Jamie Ford is both hilarious, warm, generous--and a fantastic storyteller to boot. Let's take a look at the huge praise his novel is garnering:
“In this sweeping, bighearted novel—inspired by the true story of a twelve-year-old boy raffled off as a prize at the 1909 Seattle World Fair—we encounter a cast of colorful characters, fascinating historical details, and (in typical Jamie Ford fashion) insights about morality, race, and culture that deepen and expand the story. . . . Utterly charming.”—Christina Baker Kline, author of A Piece of the World and Orphan Train
“Ford is a master at shining light into dark, forgotten corners of history and revealing the most unexpected and relatable human threads. . . . A beautiful and enthralling story of resilience and the many permutations of love.”—Jessica Shattuck, author of The Women in the Castle
“All the charm and heartbreak of Hotel on the Corner of Bitter and Sweet . . . Based on a true story, Love and Other Consolation Prizes will warm your soul.”—Martha Hall Kelly, author of Lilac Girls
“A gripping story about the unpredictability of life and, above all, the incredible power of love to heal even the most shameful wounds . . . Ford has created a fascinating world, bookended by Seattle’s two world’s fairs, and peopled it with colorful, brave characters we care deeply about in this masterful job of storytelling.”—Melanie Benjamin, author of The Swans of Fifth Avenue
“Soaring, heart-wrenching, troubling, funny . . . Ford has masterfully used a strange, tragic footnote from history to transport the reader back in time.”—Karen Abbott, author of Liar, Temptress, Soldier, Spy
AND Jamie's bio is so hilarious, I am reproducing it here.
My name is James.
Yes, I'm a dude.
I’m also the New York Times bestselling author of Hotel on the Corner of Bitter and Sweet—which was, in no particular order, an IndieBound NEXT List Selection, a Borders Original Voices Selection, a Barnes & Noble Book Club Selection, Pennie’s Pick at Costco, a Target Bookmarked Club Pick, and a National Bestseller. It was also named the #1 Book Club Pick for Fall 2009/Winter 2010 by the American Booksellers Association.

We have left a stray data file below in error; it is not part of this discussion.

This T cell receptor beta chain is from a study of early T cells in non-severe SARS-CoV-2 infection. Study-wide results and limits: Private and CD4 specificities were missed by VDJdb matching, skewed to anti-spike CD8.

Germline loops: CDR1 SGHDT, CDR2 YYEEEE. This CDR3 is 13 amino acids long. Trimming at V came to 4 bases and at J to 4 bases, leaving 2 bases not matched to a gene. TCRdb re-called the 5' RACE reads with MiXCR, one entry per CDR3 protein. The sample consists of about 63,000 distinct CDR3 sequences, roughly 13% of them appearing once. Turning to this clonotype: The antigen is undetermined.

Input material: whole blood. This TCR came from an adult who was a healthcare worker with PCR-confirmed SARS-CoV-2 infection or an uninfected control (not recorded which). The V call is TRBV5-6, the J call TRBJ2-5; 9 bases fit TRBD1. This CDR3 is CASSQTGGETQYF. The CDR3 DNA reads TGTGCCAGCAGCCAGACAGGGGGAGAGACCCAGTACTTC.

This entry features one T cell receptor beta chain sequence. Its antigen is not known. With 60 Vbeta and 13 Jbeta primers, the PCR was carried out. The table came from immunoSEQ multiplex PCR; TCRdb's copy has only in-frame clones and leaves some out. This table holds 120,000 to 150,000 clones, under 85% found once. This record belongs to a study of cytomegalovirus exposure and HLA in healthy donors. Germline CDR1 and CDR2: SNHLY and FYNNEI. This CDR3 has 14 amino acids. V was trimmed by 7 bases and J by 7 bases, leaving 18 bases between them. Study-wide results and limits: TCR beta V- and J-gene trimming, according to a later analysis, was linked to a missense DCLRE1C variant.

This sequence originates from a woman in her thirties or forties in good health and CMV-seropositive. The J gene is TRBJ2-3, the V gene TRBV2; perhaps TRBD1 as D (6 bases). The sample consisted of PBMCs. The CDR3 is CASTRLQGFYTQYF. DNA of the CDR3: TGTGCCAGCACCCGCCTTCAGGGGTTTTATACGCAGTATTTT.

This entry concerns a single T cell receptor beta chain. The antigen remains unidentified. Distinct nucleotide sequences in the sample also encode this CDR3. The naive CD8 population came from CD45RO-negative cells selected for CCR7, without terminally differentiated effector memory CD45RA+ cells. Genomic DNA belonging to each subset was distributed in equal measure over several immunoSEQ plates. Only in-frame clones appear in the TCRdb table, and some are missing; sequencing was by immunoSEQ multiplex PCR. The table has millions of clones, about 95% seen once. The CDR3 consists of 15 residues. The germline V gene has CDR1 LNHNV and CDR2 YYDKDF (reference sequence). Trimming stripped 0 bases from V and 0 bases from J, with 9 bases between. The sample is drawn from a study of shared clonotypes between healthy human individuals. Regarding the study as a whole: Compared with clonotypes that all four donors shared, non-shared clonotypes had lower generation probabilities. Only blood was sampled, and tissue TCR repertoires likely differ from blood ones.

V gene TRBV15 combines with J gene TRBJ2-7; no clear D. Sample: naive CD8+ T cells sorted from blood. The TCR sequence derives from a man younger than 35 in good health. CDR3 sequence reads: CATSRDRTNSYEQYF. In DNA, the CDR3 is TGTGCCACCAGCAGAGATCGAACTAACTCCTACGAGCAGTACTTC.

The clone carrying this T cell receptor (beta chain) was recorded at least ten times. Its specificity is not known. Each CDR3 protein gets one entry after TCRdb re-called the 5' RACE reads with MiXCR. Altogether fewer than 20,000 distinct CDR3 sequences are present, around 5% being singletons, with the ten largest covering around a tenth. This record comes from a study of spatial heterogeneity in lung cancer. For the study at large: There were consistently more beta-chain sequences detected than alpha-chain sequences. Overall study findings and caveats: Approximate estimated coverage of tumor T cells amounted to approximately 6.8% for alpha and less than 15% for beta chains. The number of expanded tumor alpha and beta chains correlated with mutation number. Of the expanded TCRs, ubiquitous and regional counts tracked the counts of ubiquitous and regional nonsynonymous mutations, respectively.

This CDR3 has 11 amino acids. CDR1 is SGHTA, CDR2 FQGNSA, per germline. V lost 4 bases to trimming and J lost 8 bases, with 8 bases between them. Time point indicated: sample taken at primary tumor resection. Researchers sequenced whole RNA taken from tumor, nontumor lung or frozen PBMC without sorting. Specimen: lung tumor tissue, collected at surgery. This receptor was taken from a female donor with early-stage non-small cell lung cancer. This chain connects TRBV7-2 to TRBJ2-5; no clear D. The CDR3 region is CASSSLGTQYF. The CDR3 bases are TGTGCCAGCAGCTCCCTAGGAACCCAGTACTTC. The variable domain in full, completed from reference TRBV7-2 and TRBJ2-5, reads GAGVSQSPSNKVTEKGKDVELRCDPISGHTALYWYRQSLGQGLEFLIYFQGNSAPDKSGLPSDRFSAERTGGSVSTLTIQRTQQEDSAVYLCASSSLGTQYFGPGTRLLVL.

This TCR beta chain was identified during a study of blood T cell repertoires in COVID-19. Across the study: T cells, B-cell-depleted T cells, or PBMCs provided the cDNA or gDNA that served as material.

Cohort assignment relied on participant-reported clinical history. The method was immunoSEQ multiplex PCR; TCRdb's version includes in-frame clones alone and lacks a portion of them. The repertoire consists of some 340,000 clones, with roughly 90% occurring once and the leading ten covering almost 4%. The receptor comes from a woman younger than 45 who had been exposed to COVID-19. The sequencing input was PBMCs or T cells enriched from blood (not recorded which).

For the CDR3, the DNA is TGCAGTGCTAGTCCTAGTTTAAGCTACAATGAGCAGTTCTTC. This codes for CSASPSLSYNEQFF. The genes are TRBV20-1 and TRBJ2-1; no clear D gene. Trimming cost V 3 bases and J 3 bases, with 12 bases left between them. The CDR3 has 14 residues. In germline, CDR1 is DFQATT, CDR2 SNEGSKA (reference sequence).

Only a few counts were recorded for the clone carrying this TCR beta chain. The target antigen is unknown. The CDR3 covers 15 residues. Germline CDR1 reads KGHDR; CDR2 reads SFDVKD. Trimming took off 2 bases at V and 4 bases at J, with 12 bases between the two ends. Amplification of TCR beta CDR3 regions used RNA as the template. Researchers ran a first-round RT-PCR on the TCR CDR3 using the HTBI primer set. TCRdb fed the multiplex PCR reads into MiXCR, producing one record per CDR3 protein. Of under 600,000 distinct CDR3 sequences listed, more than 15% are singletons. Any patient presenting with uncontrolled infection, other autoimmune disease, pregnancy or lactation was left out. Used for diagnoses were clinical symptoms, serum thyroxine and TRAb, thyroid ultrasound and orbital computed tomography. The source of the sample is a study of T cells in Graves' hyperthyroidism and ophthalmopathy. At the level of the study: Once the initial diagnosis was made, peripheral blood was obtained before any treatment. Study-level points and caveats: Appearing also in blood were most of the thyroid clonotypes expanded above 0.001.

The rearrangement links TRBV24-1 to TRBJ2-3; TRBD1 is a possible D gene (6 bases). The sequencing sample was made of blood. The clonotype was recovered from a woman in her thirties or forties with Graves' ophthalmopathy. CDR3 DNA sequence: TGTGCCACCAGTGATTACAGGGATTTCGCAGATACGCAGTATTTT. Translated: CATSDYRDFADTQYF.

In addition, Hotel has been translated into 35 languages. I’m still holding out for Klingon (that’s when you know you’ve made it).
My second novel, Songs of Willow Frost was published September 2013.
My latest novel, Love and Other Consolation Prizes, will be published September 12, 2017.
On the personal side, I'm the proud father of more teenagers than I can keep track of. Yep, it's chaos, but the good kind of chaos.
What was the “why now” moment that made you feel that you just had to write this book?
As much as I’d like to appear brilliant and sage-like, unpacking the issues in the book: immigration, human-trafficking, prostitution, women’s suffrage, and feminism in the early 20th Century—the truth is, I wanted to write another noble romantic tragedy. Which is a literary way of saying that I wanted to write another love story, and explore the decorum of the time—to turn over the rocks and look at the squishy things underneath.
Plus, starting with a real character that was raffled off as a prize sets the tone for the world, circa 1909, when the cord still hadn’t quite been cut between humans and commerce. In many social circles, people were still regarded as commodities. Heck, in many social circles today, people are treated that way (Hello, Tinder?)
I’m always interested in stories inspired by other stories. What surprised you about fictionalizing this one?
In Sebastian Junger’s new book, Tribe, he posits that fifty-percent of our political beliefs are genetic—that’s to say, we can’t quite out-nurture our nature. In looking at human behavior from a century ago and comparing it to today, that theory is manifest.
Despite technological advances all around us, our personal beliefs and cultural biases change at glacial speeds. One hundred years ago we were demonizing immigrants and marginalizing women, and…today, we’re, um…Making America Great Again.
I love the details about the World’s Fair! What was your research like?
Luckily, there were some amazing photographers like Frank H. Nowell and Max Loudon who documented Seattle’s first world’s fair. Their collections now reside in the University of Washington’s Digital Library—one of the great holdfasts of northwestern culture and history.
Speaking of libraries, since much of the new book takes place in a brothel, I interviewed a woman, Maggie McNeill, who is an expert on that particular subject. She is both a sex-worker and a librarian, and she changed my perception of both of those occupations.
I love that you are always at the Pulpwood Queens and Timber Guys festivals! Can you talk about that, please?
Who knew that this annual book club gathering in East Texas would become such a part of my life? I blame my mom. She was born and raised in the Ozarks, so heading down south every year somehow satisfies the part of my DNA that yearns for grits.
What’s obsessing you now and why?
Podcasts. I’ve become a podcast junkie (or perhaps zombie?) You’ll rarely find me without my earbuds in, listening to…someone blather on about something.
So, like everyone else on the planet, I’m starting a podcast with friend and fellow author, Luis Alberto Urrea. We’re even having someone design a custom decoder ring. Stay tuned, kids…
What question didn’t I ask that I should have?
How about, what’s the best book you’ve read this year?
I’m gonna go with The Burning Women of Far Cry by Rick Demarinis. Darkly comic, this is one of those books that defies categorization. Like a richer, more textured version of Confederacy of Dunces. Its your classic, coming-of-age tale, like the journey of Holden Caufield, but in a warped, blue-collar Twilight Zone.
I loved this book and am saddened that it's been out of print for 30 years.